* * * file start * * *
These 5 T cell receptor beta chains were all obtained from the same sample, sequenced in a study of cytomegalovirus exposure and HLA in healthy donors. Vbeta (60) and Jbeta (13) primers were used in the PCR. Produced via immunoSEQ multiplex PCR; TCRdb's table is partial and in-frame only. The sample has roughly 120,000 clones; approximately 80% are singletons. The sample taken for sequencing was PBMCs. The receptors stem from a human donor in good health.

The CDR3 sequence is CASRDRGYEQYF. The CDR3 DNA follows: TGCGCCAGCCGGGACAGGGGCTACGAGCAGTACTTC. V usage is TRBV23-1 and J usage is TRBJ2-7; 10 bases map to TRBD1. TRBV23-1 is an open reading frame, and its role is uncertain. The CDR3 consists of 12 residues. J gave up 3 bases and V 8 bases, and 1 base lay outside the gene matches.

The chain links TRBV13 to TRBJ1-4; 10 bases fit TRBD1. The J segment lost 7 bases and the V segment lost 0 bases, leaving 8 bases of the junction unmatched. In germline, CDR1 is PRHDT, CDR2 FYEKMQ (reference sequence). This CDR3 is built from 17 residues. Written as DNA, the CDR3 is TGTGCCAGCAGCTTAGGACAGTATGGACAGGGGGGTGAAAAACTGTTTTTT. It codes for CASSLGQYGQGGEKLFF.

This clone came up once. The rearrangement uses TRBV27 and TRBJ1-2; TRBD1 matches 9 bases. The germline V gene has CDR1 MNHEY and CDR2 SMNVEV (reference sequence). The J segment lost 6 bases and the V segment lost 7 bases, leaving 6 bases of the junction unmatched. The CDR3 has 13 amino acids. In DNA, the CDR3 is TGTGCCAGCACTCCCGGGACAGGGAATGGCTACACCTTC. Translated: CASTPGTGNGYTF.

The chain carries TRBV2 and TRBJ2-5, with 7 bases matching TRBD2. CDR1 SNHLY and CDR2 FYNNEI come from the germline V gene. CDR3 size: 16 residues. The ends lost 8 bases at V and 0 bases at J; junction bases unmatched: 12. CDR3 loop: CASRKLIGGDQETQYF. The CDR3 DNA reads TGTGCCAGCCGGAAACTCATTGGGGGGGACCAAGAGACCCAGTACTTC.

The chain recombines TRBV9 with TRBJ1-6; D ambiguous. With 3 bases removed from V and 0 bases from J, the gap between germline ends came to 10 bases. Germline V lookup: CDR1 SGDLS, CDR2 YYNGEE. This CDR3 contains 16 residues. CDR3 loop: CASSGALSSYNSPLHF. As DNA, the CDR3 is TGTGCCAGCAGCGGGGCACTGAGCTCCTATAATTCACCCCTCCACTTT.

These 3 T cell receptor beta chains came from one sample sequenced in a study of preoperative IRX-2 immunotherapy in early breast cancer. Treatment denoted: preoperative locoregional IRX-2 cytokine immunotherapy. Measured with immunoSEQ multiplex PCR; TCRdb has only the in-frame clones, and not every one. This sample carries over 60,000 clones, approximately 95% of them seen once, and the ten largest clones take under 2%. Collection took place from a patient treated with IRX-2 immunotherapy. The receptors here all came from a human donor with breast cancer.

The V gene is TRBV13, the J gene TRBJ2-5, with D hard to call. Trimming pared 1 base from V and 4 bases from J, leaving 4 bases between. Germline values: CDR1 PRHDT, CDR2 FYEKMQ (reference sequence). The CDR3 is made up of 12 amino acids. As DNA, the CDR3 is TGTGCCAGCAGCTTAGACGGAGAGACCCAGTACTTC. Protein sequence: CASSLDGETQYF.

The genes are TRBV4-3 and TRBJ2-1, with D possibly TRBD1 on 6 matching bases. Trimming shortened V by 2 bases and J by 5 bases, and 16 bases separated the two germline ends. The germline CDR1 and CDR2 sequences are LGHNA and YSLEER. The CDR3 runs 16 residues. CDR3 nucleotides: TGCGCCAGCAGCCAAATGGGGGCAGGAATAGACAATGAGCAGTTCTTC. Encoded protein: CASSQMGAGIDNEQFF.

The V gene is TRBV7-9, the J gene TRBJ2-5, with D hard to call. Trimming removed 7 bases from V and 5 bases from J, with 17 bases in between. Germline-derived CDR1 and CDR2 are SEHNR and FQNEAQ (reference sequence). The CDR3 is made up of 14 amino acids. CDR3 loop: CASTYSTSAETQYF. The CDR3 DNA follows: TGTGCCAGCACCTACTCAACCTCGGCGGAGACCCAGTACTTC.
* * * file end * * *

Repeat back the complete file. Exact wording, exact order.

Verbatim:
These 5 T cell receptor beta chains were all obtained from the same sample, sequenced in a study of cytomegalovirus exposure and HLA in healthy donors. Vbeta (60) and Jbeta (13) primers were used in the PCR. Produced via immunoSEQ multiplex PCR; TCRdb's table is partial and in-frame only. The sample has roughly 120,000 clones; approximately 80% are singletons. The sample taken for sequencing was PBMCs. The receptors stem from a human donor in good health.

The CDR3 sequence is CASRDRGYEQYF. The CDR3 DNA follows: TGCGCCAGCCGGGACAGGGGCTACGAGCAGTACTTC. V usage is TRBV23-1 and J usage is TRBJ2-7; 10 bases map to TRBD1. TRBV23-1 is an open reading frame, and its role is uncertain. The CDR3 consists of 12 residues. J gave up 3 bases and V 8 bases, and 1 base lay outside the gene matches.

The chain links TRBV13 to TRBJ1-4; 10 bases fit TRBD1. The J segment lost 7 bases and the V segment lost 0 bases, leaving 8 bases of the junction unmatched. In germline, CDR1 is PRHDT, CDR2 FYEKMQ (reference sequence). This CDR3 is built from 17 residues. Written as DNA, the CDR3 is TGTGCCAGCAGCTTAGGACAGTATGGACAGGGGGGTGAAAAACTGTTTTTT. It codes for CASSLGQYGQGGEKLFF.

This clone came up once. The rearrangement uses TRBV27 and TRBJ1-2; TRBD1 matches 9 bases. The germline V gene has CDR1 MNHEY and CDR2 SMNVEV (reference sequence). The J segment lost 6 bases and the V segment lost 7 bases, leaving 6 bases of the junction unmatched. The CDR3 has 13 amino acids. In DNA, the CDR3 is TGTGCCAGCACTCCCGGGACAGGGAATGGCTACACCTTC. Translated: CASTPGTGNGYTF.

The chain carries TRBV2 and TRBJ2-5, with 7 bases matching TRBD2. CDR1 SNHLY and CDR2 FYNNEI come from the germline V gene. CDR3 size: 16 residues. The ends lost 8 bases at V and 0 bases at J; junction bases unmatched: 12. CDR3 loop: CASRKLIGGDQETQYF. The CDR3 DNA reads TGTGCCAGCCGGAAACTCATTGGGGGGGACCAAGAGACCCAGTACTTC.

The chain recombines TRBV9 with TRBJ1-6; D ambiguous. With 3 bases removed from V and 0 bases from J, the gap between germline ends came to 10 bases. Germline V lookup: CDR1 SGDLS, CDR2 YYNGEE. This CDR3 contains 16 residues. CDR3 loop: CASSGALSSYNSPLHF. As DNA, the CDR3 is TGTGCCAGCAGCGGGGCACTGAGCTCCTATAATTCACCCCTCCACTTT.

These 3 T cell receptor beta chains came from one sample sequenced in a study of preoperative IRX-2 immunotherapy in early breast cancer. Treatment denoted: preoperative locoregional IRX-2 cytokine immunotherapy. Measured with immunoSEQ multiplex PCR; TCRdb has only the in-frame clones, and not every one. This sample carries over 60,000 clones, approximately 95% of them seen once, and the ten largest clones take under 2%. Collection took place from a patient treated with IRX-2 immunotherapy. The receptors here all came from a human donor with breast cancer.

The V gene is TRBV13, the J gene TRBJ2-5, with D hard to call. Trimming pared 1 base from V and 4 bases from J, leaving 4 bases between. Germline values: CDR1 PRHDT, CDR2 FYEKMQ (reference sequence). The CDR3 is made up of 12 amino acids. As DNA, the CDR3 is TGTGCCAGCAGCTTAGACGGAGAGACCCAGTACTTC. Protein sequence: CASSLDGETQYF.

The genes are TRBV4-3 and TRBJ2-1, with D possibly TRBD1 on 6 matching bases. Trimming shortened V by 2 bases and J by 5 bases, and 16 bases separated the two germline ends. The germline CDR1 and CDR2 sequences are LGHNA and YSLEER. The CDR3 runs 16 residues. CDR3 nucleotides: TGCGCCAGCAGCCAAATGGGGGCAGGAATAGACAATGAGCAGTTCTTC. Encoded protein: CASSQMGAGIDNEQFF.

The V gene is TRBV7-9, the J gene TRBJ2-5, with D hard to call. Trimming removed 7 bases from V and 5 bases from J, with 17 bases in between. Germline-derived CDR1 and CDR2 are SEHNR and FQNEAQ (reference sequence). The CDR3 is made up of 14 amino acids. CDR3 loop: CASTYSTSAETQYF. The CDR3 DNA follows: TGTGCCAGCACCTACTCAACCTCGGCGGAGACCCAGTACTTC.